Republican Gov. Brian Sandoval may not endorse Democratic candidate for governor Steve Sisolak, but Sisolak is endorsing Sandoval’s agenda.
Sisolak released a pair of ads over the weekend that all but gush over Sandoval and his signature accomplishments.
In one of the ads, Sandoval even makes an (unauthorized, presumably) appearance.
“When Governor Sandoval did the right thing, and increased funding to reduce overcrowding and give teachers a raise, Adam Laxalt opposed it,” Sisolak says over images of the man to whom Sisolak hopes to hitch his star.
Neither reducing overcrowding nor giving teachers a raise were the specific selling points that were shopped by Sandoval and state Senate Majority Leader Michael Roberson while leading the charge to raise taxes on business to fund education. It was more of a general acknowledgment that Nevada education was severely underfunded in every respect, and – the requisite Republican rationale – gosh, that’s bad for business.
“And now, Laxalt wants to send your tax dollars to private schools,” Sisolak adds.
Um, so does Sandoval. The voucher law authorizing the most sweeping school privatization program in the United States was passed with the governor’s full-throated, even passionate, support. But when trying to capitalize on the Republican governor’s refusal to endorse the Republican candidate for governor, the Democratic candidate for governor’s take on the Republican governor’s positions is bound to be, shall we say, selective.
Sandoval’s smiling face doesn’t appear in a companion ad from the Sisolak campaign. But it’s an ad Sandoval might have aired if he were running. The ad is even named after one of Sandoval’s favorite slogans: “New Nevada.”
An homage to the conventional “exciting jobs of tomorrow” trope that has been the hallmark of Sandoval’s approach to the economy, the ad highlights Tesla, Switch, and the greater Reno metropolitan statistical area, and marvels at the “thousands of high-wage jobs” that are being created.
“But here’s the thing,” Sisolak says. Then he vows to boost technical training in schools and apprentice programs and “partnerships with business” to prepare Nevada workers for all those high wage jobs, “because new Nevada jobs need to go to Nevada workers.”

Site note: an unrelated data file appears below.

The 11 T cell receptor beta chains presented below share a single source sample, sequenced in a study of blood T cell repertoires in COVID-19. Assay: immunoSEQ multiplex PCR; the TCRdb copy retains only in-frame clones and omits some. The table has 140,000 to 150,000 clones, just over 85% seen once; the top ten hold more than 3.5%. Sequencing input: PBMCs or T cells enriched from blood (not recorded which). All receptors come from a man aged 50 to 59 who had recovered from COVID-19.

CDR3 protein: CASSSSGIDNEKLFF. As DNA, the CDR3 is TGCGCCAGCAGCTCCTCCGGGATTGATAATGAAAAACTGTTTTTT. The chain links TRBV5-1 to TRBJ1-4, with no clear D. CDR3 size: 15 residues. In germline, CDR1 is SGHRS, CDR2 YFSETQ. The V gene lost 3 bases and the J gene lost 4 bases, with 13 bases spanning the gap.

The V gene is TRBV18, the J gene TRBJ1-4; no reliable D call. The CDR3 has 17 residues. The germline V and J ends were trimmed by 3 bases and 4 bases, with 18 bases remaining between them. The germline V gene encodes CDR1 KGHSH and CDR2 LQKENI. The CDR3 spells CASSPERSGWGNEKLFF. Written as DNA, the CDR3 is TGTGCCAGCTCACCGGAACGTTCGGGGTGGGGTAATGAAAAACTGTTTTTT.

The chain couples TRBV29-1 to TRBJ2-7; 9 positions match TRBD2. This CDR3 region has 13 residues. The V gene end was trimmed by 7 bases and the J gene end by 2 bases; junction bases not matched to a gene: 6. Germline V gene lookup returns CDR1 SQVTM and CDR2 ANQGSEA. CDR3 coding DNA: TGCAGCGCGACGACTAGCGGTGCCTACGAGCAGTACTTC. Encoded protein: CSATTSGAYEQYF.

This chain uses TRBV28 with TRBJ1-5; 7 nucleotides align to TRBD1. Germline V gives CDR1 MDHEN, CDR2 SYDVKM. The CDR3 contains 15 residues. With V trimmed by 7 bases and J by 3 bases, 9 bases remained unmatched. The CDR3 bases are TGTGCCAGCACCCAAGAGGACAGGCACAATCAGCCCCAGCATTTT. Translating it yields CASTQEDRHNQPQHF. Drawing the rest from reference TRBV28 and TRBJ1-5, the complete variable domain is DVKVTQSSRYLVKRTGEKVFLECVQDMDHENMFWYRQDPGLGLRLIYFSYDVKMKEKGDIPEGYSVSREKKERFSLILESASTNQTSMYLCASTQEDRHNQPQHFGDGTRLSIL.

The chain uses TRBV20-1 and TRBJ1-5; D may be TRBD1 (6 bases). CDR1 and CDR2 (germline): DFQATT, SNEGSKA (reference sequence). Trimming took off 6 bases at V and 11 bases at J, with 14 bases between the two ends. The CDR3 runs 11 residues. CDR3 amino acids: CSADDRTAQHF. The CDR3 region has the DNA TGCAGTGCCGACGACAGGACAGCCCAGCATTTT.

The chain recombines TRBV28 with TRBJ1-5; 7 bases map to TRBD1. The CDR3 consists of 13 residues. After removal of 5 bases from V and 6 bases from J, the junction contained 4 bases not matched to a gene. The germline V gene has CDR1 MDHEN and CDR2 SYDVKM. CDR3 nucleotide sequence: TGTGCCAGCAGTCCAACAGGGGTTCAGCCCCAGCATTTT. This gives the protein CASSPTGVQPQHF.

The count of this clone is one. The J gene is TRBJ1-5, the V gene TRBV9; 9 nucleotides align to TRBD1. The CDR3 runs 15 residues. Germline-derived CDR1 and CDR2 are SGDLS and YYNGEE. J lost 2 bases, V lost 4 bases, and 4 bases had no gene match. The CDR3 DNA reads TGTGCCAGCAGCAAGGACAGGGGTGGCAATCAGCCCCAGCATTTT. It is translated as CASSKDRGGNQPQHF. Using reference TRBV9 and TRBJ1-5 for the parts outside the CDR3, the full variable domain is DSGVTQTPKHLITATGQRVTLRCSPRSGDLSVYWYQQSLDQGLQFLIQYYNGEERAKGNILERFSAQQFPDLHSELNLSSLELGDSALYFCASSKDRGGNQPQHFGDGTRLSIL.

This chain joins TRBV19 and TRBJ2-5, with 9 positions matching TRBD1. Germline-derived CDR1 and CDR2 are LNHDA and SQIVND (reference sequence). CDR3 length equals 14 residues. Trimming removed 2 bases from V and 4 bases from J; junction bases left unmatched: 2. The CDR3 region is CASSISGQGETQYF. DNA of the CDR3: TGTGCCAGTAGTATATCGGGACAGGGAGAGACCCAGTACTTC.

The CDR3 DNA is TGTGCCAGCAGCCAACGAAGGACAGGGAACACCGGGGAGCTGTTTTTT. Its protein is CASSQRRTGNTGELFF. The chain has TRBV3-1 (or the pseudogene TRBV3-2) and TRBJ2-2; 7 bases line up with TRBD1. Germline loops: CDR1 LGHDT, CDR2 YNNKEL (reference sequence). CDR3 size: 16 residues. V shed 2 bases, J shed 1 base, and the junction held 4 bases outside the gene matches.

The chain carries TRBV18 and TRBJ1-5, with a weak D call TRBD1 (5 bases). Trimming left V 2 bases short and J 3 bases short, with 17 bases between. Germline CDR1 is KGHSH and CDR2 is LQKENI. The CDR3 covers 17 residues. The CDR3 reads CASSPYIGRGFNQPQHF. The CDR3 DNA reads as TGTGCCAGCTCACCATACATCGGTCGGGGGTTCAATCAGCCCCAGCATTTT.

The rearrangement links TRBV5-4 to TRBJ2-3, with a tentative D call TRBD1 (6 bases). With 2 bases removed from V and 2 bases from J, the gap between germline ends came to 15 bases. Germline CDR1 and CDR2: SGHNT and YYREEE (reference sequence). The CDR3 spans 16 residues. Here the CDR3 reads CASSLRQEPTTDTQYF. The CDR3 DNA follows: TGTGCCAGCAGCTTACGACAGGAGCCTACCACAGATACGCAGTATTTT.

Actually, here’s the thing. For all those “thousands of high wage jobs” that will be created in Nevada, thousands — and thousands and thousands – more low wage jobs will be created in Nevada. Here are the occupations projected to have the most openings in Nevada through 2024, according to the Nevada Department of Employment, Training & Rehabilitation’s analysis of Bureau of Labor Statistics data:
Those jobs, by the way, will account for 6 of every 10 jobs projected to open in Nevada through 2024.
The “new Nevada” of Sandoval and Sisolak (Sandolak? Sisoval?) may create thousands of new jobs. And that’s great. But there are 1.5 million people in the Nevada workforce. At least a quarter, probably closer to a third, of their jobs are not high wage, not exciting jobs of tomorrow, not even the “new Nevada” — unless you acknowledge that the new Nevada is going to look a lot like the Nevada we’ve already got.
Whether the governor is Sisolak, Sandoval, or even the new kid, if we could wave a magic wand (perhaps invented through an innovative joint venture between grand wizards Elon Musk and Rob Roy) and suddenly every working-age human in Nevada had advanced technical training befitting the “new Nevada,” the most common jobs in the state would still be serving food, working retail, and cleaning up after each other. Because those are the jobs we have. They’re also the jobs on which Nevada’s economy depends. And we are going to continue to have very, very many of those jobs for a long, long time — certainly longer than a governor’s term.
Training and apprenticeships and all the things that Sisolak talks about in his ad, which is to say all the things that Sandoval has been talking about for years, are fine — though it’s still not clear why private companies can’t spend their own money to show employees how to use the robot arm.
Bur far more urgent to far more working Nevadans is the need to raise wages, provide benefits and improve working conditions in the jobs we’ve already got. Preferably, a governor would commit to four years of working on that, instead of another four years of granting public subsidies to private entities while chanting “new Nevada.”
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